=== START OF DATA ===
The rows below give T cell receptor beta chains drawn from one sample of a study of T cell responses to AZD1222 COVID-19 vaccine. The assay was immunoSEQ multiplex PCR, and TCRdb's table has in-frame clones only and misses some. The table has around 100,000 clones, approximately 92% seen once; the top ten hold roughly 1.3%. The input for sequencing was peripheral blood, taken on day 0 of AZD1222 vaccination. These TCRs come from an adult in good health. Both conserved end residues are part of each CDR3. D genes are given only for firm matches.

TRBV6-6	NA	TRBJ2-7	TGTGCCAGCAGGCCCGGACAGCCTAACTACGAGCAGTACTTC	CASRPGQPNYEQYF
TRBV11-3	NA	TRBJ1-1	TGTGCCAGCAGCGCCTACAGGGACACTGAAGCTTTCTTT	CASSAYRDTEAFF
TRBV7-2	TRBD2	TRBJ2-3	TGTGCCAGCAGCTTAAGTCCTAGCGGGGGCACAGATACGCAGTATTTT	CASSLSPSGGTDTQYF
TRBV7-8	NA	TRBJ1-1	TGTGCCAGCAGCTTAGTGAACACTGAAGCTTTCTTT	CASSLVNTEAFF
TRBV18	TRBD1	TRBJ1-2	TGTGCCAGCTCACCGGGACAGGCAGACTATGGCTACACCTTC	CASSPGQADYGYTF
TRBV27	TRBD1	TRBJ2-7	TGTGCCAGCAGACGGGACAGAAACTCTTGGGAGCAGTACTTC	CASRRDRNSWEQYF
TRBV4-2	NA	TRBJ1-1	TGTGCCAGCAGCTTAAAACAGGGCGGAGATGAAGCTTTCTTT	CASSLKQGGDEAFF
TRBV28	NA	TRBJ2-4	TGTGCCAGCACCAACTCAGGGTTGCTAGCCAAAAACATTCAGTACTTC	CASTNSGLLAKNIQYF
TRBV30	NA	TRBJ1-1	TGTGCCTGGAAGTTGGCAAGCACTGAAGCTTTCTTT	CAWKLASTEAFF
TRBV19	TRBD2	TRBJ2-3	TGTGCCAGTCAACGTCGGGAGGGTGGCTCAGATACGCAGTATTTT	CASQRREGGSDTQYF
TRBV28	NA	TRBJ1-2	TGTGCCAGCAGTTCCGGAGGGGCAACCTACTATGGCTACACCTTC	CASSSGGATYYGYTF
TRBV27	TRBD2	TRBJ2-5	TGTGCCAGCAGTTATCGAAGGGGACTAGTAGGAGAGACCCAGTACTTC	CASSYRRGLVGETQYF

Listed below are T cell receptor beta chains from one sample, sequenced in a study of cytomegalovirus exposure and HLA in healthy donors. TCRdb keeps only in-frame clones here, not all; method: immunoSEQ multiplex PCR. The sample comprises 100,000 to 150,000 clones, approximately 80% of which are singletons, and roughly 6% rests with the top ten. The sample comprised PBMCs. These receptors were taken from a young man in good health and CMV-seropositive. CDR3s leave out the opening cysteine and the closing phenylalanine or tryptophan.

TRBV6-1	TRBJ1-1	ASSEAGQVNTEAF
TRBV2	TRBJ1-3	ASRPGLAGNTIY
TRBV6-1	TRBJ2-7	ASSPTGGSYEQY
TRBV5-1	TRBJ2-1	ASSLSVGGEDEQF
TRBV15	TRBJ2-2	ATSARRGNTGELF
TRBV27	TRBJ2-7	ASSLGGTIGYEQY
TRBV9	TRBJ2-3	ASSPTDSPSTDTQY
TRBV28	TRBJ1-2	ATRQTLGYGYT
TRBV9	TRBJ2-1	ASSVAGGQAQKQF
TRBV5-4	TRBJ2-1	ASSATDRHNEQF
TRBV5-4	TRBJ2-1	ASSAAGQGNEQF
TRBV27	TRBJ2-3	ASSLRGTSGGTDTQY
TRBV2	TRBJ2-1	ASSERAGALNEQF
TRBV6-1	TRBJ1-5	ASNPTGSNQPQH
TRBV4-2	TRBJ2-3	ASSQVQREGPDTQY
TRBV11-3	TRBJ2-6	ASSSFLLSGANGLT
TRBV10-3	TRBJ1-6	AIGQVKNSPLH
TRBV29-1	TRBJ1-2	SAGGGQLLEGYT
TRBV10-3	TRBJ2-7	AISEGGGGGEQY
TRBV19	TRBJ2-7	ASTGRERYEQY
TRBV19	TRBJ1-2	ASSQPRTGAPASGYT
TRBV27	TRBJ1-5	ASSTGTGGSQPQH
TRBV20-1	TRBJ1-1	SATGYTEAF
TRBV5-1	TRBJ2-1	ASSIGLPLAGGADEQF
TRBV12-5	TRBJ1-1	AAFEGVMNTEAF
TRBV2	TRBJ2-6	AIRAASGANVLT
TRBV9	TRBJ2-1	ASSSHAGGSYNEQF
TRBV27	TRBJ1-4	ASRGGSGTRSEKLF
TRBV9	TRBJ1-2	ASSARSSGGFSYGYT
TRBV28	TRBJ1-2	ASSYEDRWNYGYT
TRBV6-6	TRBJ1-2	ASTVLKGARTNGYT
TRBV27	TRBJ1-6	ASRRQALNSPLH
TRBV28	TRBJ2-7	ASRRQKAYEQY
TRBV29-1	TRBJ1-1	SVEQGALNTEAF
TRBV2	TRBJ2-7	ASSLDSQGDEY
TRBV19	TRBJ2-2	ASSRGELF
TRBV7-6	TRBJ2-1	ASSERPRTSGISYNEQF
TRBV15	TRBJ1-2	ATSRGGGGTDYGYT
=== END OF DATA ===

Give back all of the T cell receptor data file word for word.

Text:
The rows below give T cell receptor beta chains drawn from one sample of a study of T cell responses to AZD1222 COVID-19 vaccine. The assay was immunoSEQ multiplex PCR, and TCRdb's table has in-frame clones only and misses some. The table has around 100,000 clones, approximately 92% seen once; the top ten hold roughly 1.3%. The input for sequencing was peripheral blood, taken on day 0 of AZD1222 vaccination. These TCRs come from an adult in good health. Both conserved end residues are part of each CDR3. D genes are given only for firm matches.

TRBV6-6	NA	TRBJ2-7	TGTGCCAGCAGGCCCGGACAGCCTAACTACGAGCAGTACTTC	CASRPGQPNYEQYF
TRBV11-3	NA	TRBJ1-1	TGTGCCAGCAGCGCCTACAGGGACACTGAAGCTTTCTTT	CASSAYRDTEAFF
TRBV7-2	TRBD2	TRBJ2-3	TGTGCCAGCAGCTTAAGTCCTAGCGGGGGCACAGATACGCAGTATTTT	CASSLSPSGGTDTQYF
TRBV7-8	NA	TRBJ1-1	TGTGCCAGCAGCTTAGTGAACACTGAAGCTTTCTTT	CASSLVNTEAFF
TRBV18	TRBD1	TRBJ1-2	TGTGCCAGCTCACCGGGACAGGCAGACTATGGCTACACCTTC	CASSPGQADYGYTF
TRBV27	TRBD1	TRBJ2-7	TGTGCCAGCAGACGGGACAGAAACTCTTGGGAGCAGTACTTC	CASRRDRNSWEQYF
TRBV4-2	NA	TRBJ1-1	TGTGCCAGCAGCTTAAAACAGGGCGGAGATGAAGCTTTCTTT	CASSLKQGGDEAFF
TRBV28	NA	TRBJ2-4	TGTGCCAGCACCAACTCAGGGTTGCTAGCCAAAAACATTCAGTACTTC	CASTNSGLLAKNIQYF
TRBV30	NA	TRBJ1-1	TGTGCCTGGAAGTTGGCAAGCACTGAAGCTTTCTTT	CAWKLASTEAFF
TRBV19	TRBD2	TRBJ2-3	TGTGCCAGTCAACGTCGGGAGGGTGGCTCAGATACGCAGTATTTT	CASQRREGGSDTQYF
TRBV28	NA	TRBJ1-2	TGTGCCAGCAGTTCCGGAGGGGCAACCTACTATGGCTACACCTTC	CASSSGGATYYGYTF
TRBV27	TRBD2	TRBJ2-5	TGTGCCAGCAGTTATCGAAGGGGACTAGTAGGAGAGACCCAGTACTTC	CASSYRRGLVGETQYF

Listed below are T cell receptor beta chains from one sample, sequenced in a study of cytomegalovirus exposure and HLA in healthy donors. TCRdb keeps only in-frame clones here, not all; method: immunoSEQ multiplex PCR. The sample comprises 100,000 to 150,000 clones, approximately 80% of which are singletons, and roughly 6% rests with the top ten. The sample comprised PBMCs. These receptors were taken from a young man in good health and CMV-seropositive. CDR3s leave out the opening cysteine and the closing phenylalanine or tryptophan.

TRBV6-1	TRBJ1-1	ASSEAGQVNTEAF
TRBV2	TRBJ1-3	ASRPGLAGNTIY
TRBV6-1	TRBJ2-7	ASSPTGGSYEQY
TRBV5-1	TRBJ2-1	ASSLSVGGEDEQF
TRBV15	TRBJ2-2	ATSARRGNTGELF
TRBV27	TRBJ2-7	ASSLGGTIGYEQY
TRBV9	TRBJ2-3	ASSPTDSPSTDTQY
TRBV28	TRBJ1-2	ATRQTLGYGYT
TRBV9	TRBJ2-1	ASSVAGGQAQKQF
TRBV5-4	TRBJ2-1	ASSATDRHNEQF
TRBV5-4	TRBJ2-1	ASSAAGQGNEQF
TRBV27	TRBJ2-3	ASSLRGTSGGTDTQY
TRBV2	TRBJ2-1	ASSERAGALNEQF
TRBV6-1	TRBJ1-5	ASNPTGSNQPQH
TRBV4-2	TRBJ2-3	ASSQVQREGPDTQY
TRBV11-3	TRBJ2-6	ASSSFLLSGANGLT
TRBV10-3	TRBJ1-6	AIGQVKNSPLH
TRBV29-1	TRBJ1-2	SAGGGQLLEGYT
TRBV10-3	TRBJ2-7	AISEGGGGGEQY
TRBV19	TRBJ2-7	ASTGRERYEQY
TRBV19	TRBJ1-2	ASSQPRTGAPASGYT
TRBV27	TRBJ1-5	ASSTGTGGSQPQH
TRBV20-1	TRBJ1-1	SATGYTEAF
TRBV5-1	TRBJ2-1	ASSIGLPLAGGADEQF
TRBV12-5	TRBJ1-1	AAFEGVMNTEAF
TRBV2	TRBJ2-6	AIRAASGANVLT
TRBV9	TRBJ2-1	ASSSHAGGSYNEQF
TRBV27	TRBJ1-4	ASRGGSGTRSEKLF
TRBV9	TRBJ1-2	ASSARSSGGFSYGYT
TRBV28	TRBJ1-2	ASSYEDRWNYGYT
TRBV6-6	TRBJ1-2	ASTVLKGARTNGYT
TRBV27	TRBJ1-6	ASRRQALNSPLH
TRBV28	TRBJ2-7	ASRRQKAYEQY
TRBV29-1	TRBJ1-1	SVEQGALNTEAF
TRBV2	TRBJ2-7	ASSLDSQGDEY
TRBV19	TRBJ2-2	ASSRGELF
TRBV7-6	TRBJ2-1	ASSERPRTSGISYNEQF
TRBV15	TRBJ1-2	ATSRGGGGTDYGYT